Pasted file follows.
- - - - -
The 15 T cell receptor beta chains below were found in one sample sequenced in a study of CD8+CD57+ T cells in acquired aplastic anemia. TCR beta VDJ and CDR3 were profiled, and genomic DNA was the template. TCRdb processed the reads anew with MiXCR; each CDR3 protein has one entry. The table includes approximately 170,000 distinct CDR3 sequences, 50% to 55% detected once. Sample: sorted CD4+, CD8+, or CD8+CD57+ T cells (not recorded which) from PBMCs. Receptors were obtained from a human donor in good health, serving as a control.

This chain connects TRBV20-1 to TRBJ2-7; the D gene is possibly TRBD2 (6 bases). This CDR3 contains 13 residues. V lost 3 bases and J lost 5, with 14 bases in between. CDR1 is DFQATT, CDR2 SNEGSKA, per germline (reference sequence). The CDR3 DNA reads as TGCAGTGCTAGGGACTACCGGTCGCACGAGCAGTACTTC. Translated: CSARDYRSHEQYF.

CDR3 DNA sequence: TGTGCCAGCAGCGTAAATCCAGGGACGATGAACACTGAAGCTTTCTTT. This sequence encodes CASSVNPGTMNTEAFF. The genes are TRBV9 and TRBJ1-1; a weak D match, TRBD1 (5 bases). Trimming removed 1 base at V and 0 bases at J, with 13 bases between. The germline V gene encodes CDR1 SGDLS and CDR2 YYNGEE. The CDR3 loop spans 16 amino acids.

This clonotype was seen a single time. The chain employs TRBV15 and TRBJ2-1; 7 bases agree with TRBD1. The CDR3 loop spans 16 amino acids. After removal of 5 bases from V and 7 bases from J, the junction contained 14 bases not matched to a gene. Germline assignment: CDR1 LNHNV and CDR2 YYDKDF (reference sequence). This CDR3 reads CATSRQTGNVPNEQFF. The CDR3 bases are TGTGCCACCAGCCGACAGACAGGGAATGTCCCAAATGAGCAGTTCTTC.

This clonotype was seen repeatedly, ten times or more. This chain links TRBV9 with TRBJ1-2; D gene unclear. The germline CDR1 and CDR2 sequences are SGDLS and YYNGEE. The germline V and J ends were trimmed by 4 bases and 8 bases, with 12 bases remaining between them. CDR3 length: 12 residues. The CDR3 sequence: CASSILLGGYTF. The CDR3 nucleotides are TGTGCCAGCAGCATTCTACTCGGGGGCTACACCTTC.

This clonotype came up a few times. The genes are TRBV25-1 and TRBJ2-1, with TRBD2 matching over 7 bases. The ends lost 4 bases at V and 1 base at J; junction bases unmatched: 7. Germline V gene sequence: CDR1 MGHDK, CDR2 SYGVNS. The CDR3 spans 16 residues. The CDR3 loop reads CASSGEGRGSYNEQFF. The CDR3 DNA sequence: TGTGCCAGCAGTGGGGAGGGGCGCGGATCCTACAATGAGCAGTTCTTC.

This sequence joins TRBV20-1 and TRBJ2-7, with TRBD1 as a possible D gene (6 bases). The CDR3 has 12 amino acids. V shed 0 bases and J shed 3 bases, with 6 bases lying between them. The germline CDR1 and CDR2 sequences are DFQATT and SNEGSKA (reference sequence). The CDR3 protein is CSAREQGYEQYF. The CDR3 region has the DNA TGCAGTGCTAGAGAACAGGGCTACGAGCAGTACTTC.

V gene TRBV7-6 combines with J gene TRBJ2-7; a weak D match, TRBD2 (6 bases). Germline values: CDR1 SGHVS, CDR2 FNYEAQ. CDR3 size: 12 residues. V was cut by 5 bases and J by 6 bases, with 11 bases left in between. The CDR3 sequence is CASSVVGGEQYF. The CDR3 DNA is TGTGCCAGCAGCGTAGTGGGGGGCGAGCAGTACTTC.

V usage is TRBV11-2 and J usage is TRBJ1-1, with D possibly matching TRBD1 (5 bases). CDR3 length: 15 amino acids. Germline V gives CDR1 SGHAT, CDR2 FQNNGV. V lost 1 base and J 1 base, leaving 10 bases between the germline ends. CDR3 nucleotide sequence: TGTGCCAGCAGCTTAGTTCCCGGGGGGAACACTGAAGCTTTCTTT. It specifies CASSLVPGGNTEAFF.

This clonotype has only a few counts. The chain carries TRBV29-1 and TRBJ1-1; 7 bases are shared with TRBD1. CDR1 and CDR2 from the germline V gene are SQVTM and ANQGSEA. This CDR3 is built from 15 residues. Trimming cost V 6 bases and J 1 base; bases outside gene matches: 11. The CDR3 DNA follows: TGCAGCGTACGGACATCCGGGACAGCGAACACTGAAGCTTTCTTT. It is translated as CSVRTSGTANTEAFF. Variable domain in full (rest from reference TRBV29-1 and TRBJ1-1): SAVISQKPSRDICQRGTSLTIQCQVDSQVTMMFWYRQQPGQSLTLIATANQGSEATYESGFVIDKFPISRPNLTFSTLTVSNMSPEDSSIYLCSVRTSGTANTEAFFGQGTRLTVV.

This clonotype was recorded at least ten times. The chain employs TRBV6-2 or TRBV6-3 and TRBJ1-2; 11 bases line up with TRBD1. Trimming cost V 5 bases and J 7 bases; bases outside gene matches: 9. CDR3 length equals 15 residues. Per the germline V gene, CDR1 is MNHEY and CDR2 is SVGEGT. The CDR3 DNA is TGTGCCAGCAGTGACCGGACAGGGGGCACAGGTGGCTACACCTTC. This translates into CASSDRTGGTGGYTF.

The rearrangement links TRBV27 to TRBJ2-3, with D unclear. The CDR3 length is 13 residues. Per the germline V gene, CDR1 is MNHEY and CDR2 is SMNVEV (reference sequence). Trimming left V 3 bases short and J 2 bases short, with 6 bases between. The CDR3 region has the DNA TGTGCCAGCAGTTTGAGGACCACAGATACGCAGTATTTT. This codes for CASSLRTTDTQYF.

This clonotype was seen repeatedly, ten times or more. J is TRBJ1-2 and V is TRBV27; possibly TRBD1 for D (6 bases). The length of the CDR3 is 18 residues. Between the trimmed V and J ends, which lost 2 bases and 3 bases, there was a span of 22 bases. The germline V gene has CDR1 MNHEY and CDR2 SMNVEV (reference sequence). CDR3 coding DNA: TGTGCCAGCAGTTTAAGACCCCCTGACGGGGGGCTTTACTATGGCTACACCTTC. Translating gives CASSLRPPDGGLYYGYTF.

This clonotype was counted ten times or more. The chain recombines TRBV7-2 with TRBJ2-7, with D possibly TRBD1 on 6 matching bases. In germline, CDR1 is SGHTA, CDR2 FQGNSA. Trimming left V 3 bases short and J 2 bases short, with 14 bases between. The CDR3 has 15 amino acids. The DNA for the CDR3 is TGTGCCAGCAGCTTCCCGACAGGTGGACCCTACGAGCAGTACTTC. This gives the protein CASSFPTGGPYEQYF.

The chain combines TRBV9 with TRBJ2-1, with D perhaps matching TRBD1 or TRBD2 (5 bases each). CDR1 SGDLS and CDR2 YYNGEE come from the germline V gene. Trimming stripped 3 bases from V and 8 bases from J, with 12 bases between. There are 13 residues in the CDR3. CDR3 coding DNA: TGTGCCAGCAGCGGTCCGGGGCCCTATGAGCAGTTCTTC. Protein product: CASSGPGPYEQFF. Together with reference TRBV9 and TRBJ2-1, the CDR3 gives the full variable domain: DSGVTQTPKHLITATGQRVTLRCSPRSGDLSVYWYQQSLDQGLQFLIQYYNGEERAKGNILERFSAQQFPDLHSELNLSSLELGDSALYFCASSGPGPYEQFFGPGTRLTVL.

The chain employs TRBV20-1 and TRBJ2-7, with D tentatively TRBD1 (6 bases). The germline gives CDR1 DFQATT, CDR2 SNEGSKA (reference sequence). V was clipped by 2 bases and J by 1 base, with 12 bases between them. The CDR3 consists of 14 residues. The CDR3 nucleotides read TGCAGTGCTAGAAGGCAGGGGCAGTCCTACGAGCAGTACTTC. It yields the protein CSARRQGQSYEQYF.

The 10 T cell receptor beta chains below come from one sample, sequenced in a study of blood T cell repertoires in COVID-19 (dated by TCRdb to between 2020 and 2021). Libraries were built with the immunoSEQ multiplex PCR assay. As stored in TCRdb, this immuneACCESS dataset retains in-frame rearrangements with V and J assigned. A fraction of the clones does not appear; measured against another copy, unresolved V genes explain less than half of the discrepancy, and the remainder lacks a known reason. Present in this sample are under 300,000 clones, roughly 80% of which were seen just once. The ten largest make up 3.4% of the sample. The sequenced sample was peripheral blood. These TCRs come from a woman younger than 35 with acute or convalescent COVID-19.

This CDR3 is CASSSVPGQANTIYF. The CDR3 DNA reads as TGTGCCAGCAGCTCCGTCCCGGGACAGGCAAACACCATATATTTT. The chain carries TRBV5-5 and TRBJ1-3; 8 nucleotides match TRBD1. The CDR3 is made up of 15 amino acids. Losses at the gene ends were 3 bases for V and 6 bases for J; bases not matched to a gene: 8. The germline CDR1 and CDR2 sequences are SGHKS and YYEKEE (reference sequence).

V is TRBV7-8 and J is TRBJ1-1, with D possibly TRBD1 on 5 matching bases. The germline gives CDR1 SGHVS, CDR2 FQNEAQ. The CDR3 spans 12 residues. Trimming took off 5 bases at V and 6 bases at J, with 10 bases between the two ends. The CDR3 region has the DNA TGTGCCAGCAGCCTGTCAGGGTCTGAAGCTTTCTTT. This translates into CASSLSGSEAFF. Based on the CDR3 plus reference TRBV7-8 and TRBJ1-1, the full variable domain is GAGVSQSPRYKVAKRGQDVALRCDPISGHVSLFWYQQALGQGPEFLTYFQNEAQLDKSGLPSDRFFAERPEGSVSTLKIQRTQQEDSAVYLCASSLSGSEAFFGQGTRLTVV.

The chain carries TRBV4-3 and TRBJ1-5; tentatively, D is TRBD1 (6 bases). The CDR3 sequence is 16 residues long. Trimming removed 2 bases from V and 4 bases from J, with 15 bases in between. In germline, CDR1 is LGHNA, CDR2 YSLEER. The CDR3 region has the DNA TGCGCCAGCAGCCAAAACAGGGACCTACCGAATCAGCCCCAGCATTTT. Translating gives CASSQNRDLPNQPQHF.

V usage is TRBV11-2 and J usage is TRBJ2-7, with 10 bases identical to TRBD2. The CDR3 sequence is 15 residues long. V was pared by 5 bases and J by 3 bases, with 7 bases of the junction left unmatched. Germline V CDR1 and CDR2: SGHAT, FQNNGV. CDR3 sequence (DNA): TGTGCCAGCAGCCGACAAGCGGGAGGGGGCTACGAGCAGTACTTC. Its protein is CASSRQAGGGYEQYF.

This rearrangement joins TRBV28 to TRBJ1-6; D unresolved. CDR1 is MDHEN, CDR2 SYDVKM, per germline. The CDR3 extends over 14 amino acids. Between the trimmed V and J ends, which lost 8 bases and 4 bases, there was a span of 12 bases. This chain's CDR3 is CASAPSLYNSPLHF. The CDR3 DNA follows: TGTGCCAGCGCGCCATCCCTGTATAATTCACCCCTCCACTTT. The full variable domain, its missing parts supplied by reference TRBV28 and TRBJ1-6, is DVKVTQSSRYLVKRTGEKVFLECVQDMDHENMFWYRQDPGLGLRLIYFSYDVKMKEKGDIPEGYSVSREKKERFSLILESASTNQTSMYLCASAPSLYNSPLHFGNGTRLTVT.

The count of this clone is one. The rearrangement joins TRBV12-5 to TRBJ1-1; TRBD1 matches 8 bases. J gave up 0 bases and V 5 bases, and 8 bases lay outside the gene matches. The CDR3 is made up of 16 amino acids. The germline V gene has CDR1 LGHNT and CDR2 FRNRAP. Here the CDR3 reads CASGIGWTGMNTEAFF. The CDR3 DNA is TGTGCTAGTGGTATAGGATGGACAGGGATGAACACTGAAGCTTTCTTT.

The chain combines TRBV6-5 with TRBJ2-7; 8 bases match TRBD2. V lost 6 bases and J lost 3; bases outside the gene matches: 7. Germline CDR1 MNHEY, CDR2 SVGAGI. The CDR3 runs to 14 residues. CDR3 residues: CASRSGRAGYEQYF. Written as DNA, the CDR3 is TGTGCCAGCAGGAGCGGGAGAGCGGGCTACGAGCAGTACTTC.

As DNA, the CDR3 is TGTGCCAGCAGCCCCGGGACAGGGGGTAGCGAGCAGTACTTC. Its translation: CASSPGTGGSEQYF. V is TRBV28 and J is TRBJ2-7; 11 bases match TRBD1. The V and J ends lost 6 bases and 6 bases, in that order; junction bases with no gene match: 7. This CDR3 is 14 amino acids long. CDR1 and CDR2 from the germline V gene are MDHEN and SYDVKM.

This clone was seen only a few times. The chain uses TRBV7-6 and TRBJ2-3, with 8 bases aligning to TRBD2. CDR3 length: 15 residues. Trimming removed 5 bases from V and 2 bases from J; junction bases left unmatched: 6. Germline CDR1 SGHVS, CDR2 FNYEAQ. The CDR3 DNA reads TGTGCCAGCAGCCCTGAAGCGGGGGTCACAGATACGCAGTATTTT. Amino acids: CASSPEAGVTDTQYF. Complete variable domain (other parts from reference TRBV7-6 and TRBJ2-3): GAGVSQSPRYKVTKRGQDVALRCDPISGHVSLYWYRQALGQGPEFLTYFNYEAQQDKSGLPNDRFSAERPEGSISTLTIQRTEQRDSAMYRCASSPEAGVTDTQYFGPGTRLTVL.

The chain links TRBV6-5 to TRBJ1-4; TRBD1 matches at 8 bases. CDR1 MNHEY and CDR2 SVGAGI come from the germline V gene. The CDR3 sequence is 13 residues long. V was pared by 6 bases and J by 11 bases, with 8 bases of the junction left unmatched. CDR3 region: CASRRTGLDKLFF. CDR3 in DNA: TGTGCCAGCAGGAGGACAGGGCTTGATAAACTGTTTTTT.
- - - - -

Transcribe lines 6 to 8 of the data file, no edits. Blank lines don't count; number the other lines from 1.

This clonotype came up a few times. The genes are TRBV25-1 and TRBJ2-1, with TRBD2 matching over 7 bases. The ends lost 4 bases at V and 1 base at J; junction bases unmatched: 7. Germline V gene sequence: CDR1 MGHDK, CDR2 SYGVNS. The CDR3 spans 16 residues. The CDR3 loop reads CASSGEGRGSYNEQFF. The CDR3 DNA sequence: TGTGCCAGCAGTGGGGAGGGGCGCGGATCCTACAATGAGCAGTTCTTC.

This sequence joins TRBV20-1 and TRBJ2-7, with TRBD1 as a possible D gene (6 bases). The CDR3 has 12 amino acids. V shed 0 bases and J shed 3 bases, with 6 bases lying between them. The germline CDR1 and CDR2 sequences are DFQATT and SNEGSKA (reference sequence). The CDR3 protein is CSAREQGYEQYF. The CDR3 region has the DNA TGCAGTGCTAGAGAACAGGGCTACGAGCAGTACTTC.

V gene TRBV7-6 combines with J gene TRBJ2-7; a weak D match, TRBD2 (6 bases). Germline values: CDR1 SGHVS, CDR2 FNYEAQ. CDR3 size: 12 residues. V was cut by 5 bases and J by 6 bases, with 11 bases left in between. The CDR3 sequence is CASSVVGGEQYF. The CDR3 DNA is TGTGCCAGCAGCGTAGTGGGGGGCGAGCAGTACTTC.